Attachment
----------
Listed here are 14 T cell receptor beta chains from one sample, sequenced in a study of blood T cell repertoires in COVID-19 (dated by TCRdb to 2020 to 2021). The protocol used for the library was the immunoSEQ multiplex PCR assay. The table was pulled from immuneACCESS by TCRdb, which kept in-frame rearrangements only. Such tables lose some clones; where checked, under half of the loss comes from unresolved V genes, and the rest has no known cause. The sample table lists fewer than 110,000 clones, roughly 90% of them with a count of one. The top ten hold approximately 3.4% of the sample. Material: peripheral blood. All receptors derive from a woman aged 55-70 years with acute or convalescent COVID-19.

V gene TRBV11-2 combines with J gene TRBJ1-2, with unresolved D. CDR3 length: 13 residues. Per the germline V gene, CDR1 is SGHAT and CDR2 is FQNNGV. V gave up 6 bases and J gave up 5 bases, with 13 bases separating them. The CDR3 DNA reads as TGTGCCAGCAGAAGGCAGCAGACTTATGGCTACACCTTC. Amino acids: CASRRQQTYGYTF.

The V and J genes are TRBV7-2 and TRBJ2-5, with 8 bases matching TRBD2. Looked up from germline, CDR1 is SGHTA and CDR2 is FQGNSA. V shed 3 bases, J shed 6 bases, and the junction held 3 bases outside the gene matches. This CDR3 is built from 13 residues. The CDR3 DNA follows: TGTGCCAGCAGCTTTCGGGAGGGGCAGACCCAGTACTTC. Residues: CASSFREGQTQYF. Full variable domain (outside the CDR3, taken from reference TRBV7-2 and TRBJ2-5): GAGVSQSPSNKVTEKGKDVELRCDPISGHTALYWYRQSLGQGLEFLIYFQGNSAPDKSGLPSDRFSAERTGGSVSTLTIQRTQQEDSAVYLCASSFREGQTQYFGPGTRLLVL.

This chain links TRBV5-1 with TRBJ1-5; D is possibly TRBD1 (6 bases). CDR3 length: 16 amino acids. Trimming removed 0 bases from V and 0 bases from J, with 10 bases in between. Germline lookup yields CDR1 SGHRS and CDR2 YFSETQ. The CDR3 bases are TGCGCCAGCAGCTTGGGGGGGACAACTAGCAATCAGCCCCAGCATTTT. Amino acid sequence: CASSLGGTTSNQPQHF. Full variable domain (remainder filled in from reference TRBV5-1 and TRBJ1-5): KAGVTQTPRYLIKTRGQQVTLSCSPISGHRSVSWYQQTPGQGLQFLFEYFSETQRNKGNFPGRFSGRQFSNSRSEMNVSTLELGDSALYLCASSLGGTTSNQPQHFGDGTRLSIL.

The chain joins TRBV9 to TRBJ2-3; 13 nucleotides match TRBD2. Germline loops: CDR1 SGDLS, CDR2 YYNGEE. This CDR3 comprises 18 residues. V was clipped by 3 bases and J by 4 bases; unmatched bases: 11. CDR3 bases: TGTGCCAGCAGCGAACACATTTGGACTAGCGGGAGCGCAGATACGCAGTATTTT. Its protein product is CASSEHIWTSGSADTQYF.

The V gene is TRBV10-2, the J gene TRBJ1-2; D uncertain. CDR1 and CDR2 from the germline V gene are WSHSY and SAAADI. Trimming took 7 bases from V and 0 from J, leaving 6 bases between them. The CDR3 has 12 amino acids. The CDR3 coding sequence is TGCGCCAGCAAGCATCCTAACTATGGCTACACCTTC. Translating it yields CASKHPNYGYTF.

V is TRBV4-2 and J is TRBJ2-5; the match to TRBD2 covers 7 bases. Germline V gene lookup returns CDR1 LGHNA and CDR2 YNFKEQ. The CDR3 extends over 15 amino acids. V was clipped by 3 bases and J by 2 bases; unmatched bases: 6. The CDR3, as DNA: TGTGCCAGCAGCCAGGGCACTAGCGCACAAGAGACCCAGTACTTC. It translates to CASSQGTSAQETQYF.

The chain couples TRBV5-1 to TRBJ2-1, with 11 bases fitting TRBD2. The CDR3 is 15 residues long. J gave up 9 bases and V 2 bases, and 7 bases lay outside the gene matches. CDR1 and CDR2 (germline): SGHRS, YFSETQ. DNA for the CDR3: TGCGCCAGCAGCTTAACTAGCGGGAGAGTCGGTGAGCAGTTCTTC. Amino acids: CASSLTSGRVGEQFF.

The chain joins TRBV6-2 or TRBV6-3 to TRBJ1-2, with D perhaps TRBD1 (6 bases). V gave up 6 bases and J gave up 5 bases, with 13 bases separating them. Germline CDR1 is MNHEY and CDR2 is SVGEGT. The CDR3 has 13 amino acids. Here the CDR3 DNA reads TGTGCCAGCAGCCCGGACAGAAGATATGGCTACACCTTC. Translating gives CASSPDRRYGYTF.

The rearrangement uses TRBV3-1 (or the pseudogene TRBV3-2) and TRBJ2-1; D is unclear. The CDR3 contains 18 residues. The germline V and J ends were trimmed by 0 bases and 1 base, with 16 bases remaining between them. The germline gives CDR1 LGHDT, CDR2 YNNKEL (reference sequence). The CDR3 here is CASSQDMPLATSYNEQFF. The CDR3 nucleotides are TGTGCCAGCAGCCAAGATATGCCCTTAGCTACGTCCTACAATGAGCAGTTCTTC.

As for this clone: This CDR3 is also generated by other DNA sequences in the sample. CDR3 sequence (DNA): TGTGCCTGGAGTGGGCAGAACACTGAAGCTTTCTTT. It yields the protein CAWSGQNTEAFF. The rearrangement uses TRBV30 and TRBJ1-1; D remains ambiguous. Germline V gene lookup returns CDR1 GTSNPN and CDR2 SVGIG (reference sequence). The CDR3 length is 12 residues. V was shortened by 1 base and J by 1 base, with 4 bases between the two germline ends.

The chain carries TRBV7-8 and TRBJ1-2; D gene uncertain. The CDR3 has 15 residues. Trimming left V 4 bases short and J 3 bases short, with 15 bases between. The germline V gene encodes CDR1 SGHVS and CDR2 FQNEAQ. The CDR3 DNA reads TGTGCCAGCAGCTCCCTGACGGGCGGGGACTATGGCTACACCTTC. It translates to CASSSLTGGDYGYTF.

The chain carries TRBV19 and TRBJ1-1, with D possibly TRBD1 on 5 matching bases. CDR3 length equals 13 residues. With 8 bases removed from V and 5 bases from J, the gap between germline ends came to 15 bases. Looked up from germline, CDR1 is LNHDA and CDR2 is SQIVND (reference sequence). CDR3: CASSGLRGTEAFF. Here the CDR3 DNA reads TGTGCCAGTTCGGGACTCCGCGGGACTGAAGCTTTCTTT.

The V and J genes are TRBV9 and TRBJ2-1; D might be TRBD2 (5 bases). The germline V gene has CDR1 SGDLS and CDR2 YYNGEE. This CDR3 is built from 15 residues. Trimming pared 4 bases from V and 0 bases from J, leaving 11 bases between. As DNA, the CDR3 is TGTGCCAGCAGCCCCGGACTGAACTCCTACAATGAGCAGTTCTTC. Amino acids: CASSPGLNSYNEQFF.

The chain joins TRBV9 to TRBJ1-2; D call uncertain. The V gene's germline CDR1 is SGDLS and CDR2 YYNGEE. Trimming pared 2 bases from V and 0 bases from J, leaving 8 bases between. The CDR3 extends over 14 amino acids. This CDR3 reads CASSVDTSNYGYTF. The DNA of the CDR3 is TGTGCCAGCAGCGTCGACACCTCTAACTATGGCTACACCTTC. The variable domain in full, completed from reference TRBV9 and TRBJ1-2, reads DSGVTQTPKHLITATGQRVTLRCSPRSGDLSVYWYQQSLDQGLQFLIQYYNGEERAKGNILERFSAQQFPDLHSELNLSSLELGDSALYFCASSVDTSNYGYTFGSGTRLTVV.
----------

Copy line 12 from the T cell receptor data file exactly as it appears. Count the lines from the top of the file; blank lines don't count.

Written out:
The chain carries TRBV7-8 and TRBJ1-2; D gene uncertain. The CDR3 has 15 residues. Trimming left V 4 bases short and J 3 bases short, with 15 bases between. The germline V gene encodes CDR1 SGHVS and CDR2 FQNEAQ. The CDR3 DNA reads TGTGCCAGCAGCTCCCTGACGGGCGGGGACTATGGCTACACCTTC. It translates to CASSSLTGGDYGYTF.